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American Environmental History (309-0-20)


Keith Mako Woodhouse
Harris Hall 215

Meeting Info

Locy Hall 111: Tues, Thurs 2:00PM - 3:20PM

Overview of class

This course will survey American history from the Colonial Era to the present with two premises in mind: that the natural world is not simply a passive background to human history but rather an active participant in historical change, and that human attitudes toward nature are both shaped by and in turn shape social, political, and economic behavior. The course will cover formal schools of thought about the natural world—from Transcendentalism to the conservation and environmental movements—but also discuss the many informal intersections of human activity and natural systems, from European colonialism to property regimes, migration and transportation, industry, consumer practices, war, technological innovation, political ideology, and food production.

Learning Objectives

How human and nonhuman history are bound together.
How the nonhuman world has shaped American history.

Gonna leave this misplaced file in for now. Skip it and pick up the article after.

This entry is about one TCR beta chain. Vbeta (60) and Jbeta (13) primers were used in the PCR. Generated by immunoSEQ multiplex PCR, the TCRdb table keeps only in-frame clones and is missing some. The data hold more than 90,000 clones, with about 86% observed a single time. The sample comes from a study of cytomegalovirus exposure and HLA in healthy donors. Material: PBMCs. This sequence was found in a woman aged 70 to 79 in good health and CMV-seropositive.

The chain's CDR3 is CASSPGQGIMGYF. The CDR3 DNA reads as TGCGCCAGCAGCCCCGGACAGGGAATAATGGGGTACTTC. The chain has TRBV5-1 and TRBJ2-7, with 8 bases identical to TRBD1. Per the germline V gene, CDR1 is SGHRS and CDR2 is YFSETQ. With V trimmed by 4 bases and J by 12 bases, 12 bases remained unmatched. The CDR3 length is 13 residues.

How to better analyze texts and construct arguments.

Evaluation Method

Three papers and participation in discussion sections.

Class Materials (Required)

Course reading materials will be articles, excerpts, and documents posted to Canvas.

Class Notes

History Area of Concentration: Americas

Class Attributes

Advanced Expression
Historical Studies Foundational Discipline
Historical Studies Distro Area
U.S. Perspectives on Power, Justice, and Equity
SDG Sustnble Cities&Commnities
SDG Responsible Consumption
SDG Climate Action
SDG Affordable and Clean Energy

Associated Classes

DIS - University Hall 312: Fri 10:00AM - 10:50AM

DIS - University Hall 218: Fri 11:00AM - 11:50AM

DIS - Kresge Centennial Hall 3-410: Fri 1:00PM - 1:50PM